company in Berkeley, Calif. The “Tassajara Bread Book” became a surprise hit, help- ing launch an artisan breadmaking craze. Many of the fancy new loaves that started showing up in restaurants and grocery stores were still white bread — think seed- ed sourdough boules and potato rosemary ciabatta — but they all reinforced the idea that good bread was handmade from a limited number of ingredients that didn’t take a PhDin food science to decipher. In the decades that followed, funky health-food stores evolved into the design- er supermarket Whole Foods. Ciabatta trickled down from Chez Panisse to Jack in the Box. And now, everywhere you look, stylish, discerning rebels reject the ano- mie of highly industrialized, global con- sumerism in favor of a more local, pictur- esque, upscale version. They drink small- batch vodka infused with heirloom beets at underground farmers markets. They wear limited-edition blue jeans made in historic North Carolina denim mills using vintage shuttle looms. In this new world of pandemic connois- seurship, there’s no place for standard su- permarket white bread. Forget its lack of nutritional value and its status as a symbol of technological progress. It has no inter- esting story to tell. It isn’t made with local- ly harvested anything. Slightly obsessive bakers using painstaking old-world tradi- tions never laid their hands upon it. In his book “In Defense of Food: An Eat-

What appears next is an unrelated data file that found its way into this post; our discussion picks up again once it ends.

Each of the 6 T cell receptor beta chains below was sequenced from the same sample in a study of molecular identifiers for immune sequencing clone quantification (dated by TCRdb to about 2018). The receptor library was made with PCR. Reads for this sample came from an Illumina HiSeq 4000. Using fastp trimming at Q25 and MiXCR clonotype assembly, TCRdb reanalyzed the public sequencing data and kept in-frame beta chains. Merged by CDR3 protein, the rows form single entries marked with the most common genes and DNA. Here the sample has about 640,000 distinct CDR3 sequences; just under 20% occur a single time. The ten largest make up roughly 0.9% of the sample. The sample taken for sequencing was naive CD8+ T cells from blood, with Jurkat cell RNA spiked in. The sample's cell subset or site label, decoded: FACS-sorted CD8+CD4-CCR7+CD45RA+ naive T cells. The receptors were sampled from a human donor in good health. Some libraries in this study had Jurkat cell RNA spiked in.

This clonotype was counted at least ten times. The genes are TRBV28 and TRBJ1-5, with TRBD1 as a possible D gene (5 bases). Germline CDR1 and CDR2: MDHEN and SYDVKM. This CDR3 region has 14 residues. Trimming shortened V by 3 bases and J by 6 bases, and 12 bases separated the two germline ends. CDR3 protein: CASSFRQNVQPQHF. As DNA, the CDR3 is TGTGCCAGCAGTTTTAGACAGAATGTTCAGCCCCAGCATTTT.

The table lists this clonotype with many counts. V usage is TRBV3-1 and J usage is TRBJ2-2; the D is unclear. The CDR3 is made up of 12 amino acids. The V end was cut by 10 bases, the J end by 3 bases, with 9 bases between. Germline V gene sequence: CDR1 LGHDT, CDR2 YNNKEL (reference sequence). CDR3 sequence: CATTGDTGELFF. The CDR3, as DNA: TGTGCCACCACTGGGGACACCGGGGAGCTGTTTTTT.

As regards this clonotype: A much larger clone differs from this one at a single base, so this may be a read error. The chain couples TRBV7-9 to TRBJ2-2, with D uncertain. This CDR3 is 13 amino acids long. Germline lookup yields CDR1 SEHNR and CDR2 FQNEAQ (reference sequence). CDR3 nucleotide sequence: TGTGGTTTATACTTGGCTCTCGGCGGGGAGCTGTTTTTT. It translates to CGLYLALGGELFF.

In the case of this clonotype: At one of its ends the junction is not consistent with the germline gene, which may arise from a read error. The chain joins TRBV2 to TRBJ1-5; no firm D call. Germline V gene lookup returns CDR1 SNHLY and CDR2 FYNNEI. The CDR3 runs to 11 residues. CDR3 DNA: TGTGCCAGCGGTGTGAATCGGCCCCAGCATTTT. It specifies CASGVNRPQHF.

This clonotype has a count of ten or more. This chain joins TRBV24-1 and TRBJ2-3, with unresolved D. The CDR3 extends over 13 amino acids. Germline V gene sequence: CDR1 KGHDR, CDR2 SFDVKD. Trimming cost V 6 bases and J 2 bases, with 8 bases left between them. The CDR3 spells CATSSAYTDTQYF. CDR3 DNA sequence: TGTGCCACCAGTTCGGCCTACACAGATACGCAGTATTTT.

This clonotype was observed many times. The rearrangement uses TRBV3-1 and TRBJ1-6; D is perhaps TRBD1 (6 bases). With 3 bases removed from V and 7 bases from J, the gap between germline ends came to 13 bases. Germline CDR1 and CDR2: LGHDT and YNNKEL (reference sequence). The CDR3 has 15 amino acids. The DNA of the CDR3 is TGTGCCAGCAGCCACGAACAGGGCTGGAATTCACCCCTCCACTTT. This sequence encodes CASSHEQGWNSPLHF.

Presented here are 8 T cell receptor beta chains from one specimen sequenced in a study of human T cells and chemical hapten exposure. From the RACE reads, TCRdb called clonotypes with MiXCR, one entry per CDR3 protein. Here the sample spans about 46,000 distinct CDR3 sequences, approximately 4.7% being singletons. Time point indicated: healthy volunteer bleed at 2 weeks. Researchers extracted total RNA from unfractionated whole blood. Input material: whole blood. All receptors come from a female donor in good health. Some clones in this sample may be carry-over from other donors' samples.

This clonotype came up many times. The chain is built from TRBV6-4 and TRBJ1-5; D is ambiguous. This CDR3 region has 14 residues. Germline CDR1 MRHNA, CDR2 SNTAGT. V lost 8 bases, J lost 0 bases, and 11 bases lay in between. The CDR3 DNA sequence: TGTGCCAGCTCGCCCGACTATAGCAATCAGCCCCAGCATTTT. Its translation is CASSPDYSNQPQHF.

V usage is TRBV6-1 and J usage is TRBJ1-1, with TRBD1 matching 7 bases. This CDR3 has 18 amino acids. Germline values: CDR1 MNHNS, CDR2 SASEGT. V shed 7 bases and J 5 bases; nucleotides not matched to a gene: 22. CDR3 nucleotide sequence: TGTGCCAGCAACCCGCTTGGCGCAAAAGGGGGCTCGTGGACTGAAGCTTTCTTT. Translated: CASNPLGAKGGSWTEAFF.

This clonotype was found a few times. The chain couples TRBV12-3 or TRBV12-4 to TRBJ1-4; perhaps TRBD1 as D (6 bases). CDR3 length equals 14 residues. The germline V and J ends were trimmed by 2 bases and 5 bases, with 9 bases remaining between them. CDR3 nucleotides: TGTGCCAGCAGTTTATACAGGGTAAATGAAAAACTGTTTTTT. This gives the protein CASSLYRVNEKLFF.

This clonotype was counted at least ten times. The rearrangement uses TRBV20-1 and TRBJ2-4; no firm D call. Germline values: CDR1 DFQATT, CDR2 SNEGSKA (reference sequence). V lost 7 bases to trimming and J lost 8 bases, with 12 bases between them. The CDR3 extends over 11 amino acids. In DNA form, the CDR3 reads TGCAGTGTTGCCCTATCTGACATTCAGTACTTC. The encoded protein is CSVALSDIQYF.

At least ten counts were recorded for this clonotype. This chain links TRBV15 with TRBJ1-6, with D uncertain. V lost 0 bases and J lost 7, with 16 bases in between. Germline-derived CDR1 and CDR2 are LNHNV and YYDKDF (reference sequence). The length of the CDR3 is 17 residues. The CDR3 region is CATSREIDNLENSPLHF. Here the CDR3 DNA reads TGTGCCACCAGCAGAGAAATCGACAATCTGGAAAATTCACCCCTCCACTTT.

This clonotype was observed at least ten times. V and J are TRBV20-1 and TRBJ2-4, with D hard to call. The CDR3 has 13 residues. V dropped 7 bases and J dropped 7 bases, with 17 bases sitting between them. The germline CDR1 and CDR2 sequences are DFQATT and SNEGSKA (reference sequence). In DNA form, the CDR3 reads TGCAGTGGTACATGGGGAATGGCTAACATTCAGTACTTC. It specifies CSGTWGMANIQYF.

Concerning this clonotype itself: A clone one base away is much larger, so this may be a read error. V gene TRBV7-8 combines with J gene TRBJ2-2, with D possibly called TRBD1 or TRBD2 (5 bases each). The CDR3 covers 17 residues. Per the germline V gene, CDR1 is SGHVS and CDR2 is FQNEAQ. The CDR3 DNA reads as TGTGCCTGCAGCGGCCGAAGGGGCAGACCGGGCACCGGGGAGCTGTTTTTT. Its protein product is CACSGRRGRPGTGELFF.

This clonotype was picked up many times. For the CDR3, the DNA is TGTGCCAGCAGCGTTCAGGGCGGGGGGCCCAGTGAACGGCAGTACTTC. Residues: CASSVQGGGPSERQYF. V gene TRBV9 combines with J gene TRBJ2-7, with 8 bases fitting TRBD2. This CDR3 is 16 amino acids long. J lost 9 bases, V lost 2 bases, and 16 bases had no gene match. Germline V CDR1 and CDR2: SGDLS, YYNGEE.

er’s Manifesto,” Michael Pollan demotes products such as Wonder Bread from food


to “foodlike substances.” They’re not au- thentic. They have no provenance. Whole-grain bread is just the opposite.

It’s tastier than it was 20 years ago, but just as important, it’s more tasteful, too. It sig- nifies the sophistication of your palate, your appreciation for texture and variety. It certifies your preference for sensible products that deliver real value. Of course, frazzled parents shopping af- ter work aren’t necessarily looking for sta- tus symbols in the bread aisle. But what starts with cultural tastemakers such as Pollan eventually ripples outward. And in a surprisingly short time, whole-wheat bread has gone from a “yes, but” product to one with real cachet. “It used to be, ‘Oh, you poor thing, you have that nasty brown bread,’ ” says Kara Berrini, program man- ager for the Whole Grains Council, a non- profit advocacy organization. “Now it’s, ‘Oh, you poor thing. You have that nasty white bread. I have this amazing complex whole-grain bread, and there’s stuff on top, and there’s a lot going on, and I’m so sorry for you.’ ”

Or to put it another way, white bread is Old Bread, legacy bread, a bygone era’s carbohydrates. Wheat bread is contempo- rary. The grainier you like it, the more re- fined your sensibilities. The darker it is, the greater your chance for enlighten- ment.

Greg Beato is a contributing editor at Reason magazine.